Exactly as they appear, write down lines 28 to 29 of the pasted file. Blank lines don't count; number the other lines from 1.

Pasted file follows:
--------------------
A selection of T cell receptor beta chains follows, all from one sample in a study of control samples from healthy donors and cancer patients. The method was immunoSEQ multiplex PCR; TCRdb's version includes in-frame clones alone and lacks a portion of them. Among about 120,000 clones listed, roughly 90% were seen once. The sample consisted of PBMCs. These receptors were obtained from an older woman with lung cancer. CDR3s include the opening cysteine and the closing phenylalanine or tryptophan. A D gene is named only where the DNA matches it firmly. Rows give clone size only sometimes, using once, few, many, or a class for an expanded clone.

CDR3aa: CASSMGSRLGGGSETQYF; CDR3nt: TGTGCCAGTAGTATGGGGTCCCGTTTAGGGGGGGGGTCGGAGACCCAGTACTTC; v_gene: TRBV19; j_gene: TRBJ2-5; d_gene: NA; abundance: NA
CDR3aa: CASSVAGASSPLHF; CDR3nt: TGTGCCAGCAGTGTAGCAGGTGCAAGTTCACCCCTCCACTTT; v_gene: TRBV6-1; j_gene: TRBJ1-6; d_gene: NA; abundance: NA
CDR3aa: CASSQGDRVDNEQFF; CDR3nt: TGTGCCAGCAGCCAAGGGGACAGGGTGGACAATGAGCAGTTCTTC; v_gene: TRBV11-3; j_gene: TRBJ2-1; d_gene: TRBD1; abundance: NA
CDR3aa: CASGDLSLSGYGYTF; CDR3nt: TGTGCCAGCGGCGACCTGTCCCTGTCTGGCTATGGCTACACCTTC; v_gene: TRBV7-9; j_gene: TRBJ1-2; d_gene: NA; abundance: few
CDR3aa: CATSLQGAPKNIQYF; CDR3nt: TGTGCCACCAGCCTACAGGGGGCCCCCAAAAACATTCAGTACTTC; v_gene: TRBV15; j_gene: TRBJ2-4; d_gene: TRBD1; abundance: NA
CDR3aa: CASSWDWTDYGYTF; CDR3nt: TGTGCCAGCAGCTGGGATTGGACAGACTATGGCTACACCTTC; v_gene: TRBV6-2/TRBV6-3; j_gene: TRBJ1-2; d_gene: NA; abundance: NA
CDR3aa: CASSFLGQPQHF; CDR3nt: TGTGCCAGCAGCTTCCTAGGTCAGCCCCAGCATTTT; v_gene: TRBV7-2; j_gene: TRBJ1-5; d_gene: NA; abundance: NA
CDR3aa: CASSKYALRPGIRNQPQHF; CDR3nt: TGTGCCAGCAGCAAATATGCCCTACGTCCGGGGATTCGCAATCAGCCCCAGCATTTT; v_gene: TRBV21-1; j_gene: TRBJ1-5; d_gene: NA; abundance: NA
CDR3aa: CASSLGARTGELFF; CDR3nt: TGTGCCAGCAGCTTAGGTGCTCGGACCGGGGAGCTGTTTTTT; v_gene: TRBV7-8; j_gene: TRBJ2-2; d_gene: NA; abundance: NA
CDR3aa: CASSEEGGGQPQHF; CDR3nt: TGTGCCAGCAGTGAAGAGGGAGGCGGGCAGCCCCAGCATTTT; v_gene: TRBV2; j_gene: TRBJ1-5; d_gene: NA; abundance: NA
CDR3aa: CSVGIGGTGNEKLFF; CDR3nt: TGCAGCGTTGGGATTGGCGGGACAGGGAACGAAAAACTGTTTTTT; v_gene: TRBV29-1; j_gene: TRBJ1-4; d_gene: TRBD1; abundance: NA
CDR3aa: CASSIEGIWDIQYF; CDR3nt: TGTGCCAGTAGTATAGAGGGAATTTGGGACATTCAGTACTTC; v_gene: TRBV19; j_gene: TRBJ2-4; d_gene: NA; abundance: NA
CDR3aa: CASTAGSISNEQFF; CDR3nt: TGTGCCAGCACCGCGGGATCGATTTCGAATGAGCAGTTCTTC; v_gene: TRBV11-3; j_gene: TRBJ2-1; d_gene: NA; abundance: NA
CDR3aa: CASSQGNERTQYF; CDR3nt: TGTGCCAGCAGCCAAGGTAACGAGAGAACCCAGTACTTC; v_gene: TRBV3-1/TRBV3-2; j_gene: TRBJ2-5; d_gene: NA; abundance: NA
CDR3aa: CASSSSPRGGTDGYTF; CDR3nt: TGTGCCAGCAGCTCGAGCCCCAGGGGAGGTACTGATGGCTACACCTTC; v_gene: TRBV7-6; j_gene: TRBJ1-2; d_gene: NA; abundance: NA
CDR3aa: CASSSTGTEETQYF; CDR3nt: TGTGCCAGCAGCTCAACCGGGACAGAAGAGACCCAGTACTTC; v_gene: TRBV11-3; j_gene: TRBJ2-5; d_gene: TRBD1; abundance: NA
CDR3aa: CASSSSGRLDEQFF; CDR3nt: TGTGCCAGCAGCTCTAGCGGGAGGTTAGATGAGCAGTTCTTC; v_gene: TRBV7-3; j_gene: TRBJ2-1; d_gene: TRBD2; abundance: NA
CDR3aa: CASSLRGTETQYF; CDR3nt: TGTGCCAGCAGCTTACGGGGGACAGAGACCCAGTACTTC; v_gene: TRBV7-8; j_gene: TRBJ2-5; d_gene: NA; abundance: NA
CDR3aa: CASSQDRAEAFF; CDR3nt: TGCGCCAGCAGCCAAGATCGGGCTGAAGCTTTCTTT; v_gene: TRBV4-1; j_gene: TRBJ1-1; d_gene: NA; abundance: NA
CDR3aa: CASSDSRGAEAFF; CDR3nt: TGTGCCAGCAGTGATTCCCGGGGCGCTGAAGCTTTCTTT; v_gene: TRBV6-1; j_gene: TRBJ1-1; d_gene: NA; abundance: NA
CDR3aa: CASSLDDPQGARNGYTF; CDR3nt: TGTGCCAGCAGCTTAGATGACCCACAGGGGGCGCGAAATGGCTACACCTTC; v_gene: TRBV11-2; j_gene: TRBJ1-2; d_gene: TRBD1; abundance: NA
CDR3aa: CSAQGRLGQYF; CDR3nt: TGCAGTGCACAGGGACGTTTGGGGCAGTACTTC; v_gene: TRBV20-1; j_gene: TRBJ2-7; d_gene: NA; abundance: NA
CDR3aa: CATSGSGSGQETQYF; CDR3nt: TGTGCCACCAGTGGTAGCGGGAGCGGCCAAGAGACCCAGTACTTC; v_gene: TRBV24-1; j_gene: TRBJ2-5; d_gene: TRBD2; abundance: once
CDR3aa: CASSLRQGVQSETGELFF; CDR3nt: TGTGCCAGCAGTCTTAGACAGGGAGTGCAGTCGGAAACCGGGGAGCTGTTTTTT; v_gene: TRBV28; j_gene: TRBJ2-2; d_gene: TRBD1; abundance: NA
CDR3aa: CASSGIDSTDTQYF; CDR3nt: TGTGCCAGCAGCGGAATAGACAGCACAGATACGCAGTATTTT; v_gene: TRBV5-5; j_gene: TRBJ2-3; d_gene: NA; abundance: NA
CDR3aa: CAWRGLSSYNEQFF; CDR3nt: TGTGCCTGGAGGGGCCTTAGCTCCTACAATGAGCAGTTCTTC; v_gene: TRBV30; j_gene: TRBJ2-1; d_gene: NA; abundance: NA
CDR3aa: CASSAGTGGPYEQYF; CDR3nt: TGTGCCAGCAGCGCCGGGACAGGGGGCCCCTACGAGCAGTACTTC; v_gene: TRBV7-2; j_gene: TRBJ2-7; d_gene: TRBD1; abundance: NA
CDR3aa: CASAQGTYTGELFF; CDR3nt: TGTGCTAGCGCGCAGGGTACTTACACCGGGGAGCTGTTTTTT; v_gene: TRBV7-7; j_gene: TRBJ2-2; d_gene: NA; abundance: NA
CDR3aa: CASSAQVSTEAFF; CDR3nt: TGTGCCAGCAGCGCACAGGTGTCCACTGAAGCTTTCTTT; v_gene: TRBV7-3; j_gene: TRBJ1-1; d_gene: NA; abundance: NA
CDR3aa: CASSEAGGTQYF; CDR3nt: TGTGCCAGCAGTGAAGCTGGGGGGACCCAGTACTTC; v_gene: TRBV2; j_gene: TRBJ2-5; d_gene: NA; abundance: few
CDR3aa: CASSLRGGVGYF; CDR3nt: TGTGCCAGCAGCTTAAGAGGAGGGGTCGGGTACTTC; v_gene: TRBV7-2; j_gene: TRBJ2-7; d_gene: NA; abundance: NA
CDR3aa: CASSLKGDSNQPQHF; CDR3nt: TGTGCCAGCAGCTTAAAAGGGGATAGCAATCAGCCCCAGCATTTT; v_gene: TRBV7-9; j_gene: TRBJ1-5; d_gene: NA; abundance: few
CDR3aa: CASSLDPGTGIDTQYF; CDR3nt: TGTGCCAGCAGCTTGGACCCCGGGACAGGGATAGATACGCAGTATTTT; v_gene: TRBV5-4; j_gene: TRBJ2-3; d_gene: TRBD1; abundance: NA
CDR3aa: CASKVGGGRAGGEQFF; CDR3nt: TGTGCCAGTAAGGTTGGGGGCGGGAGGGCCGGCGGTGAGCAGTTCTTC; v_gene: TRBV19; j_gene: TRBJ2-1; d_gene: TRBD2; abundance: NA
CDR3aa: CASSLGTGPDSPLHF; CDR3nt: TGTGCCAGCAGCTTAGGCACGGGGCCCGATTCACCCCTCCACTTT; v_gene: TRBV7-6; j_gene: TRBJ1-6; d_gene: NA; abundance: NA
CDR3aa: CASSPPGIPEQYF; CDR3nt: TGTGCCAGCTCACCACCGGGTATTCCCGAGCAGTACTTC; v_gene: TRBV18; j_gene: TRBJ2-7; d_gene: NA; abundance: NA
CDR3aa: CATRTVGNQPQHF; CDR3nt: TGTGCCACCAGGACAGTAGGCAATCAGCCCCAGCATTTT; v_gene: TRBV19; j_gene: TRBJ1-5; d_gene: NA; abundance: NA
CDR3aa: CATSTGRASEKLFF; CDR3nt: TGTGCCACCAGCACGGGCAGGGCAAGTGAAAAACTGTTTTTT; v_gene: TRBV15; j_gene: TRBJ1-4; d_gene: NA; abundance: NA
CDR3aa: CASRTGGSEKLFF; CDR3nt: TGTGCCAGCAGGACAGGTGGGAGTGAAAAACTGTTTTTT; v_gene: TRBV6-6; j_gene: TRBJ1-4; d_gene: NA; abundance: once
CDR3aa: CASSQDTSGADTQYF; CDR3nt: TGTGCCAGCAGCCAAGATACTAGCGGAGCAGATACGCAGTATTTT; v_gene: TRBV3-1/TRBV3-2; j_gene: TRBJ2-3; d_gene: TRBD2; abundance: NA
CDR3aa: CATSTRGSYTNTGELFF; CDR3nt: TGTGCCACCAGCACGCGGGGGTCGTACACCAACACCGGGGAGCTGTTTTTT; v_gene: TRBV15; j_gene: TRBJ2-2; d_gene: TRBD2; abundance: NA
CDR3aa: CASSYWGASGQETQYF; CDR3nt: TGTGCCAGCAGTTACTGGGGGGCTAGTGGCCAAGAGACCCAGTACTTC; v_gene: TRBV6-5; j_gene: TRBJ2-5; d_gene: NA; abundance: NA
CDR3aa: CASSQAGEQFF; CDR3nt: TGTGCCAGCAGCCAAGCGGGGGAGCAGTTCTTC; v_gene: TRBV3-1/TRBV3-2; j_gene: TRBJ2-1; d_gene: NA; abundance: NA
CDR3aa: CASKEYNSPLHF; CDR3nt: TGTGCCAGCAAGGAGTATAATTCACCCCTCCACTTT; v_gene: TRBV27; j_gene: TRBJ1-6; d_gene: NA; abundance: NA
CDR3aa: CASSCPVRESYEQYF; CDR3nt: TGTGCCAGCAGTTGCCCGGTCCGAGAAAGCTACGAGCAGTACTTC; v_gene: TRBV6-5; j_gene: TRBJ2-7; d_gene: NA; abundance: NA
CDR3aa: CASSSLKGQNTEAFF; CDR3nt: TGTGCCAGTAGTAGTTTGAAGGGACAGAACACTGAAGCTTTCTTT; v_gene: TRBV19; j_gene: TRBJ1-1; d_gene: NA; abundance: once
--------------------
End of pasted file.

CDR3aa: CASSAGTGGPYEQYF; CDR3nt: TGTGCCAGCAGCGCCGGGACAGGGGGCCCCTACGAGCAGTACTTC; v_gene: TRBV7-2; j_gene: TRBJ2-7; d_gene: TRBD1; abundance: NA
CDR3aa: CASAQGTYTGELFF; CDR3nt: TGTGCTAGCGCGCAGGGTACTTACACCGGGGAGCTGTTTTTT; v_gene: TRBV7-7; j_gene: TRBJ2-2; d_gene: NA; abundance: NA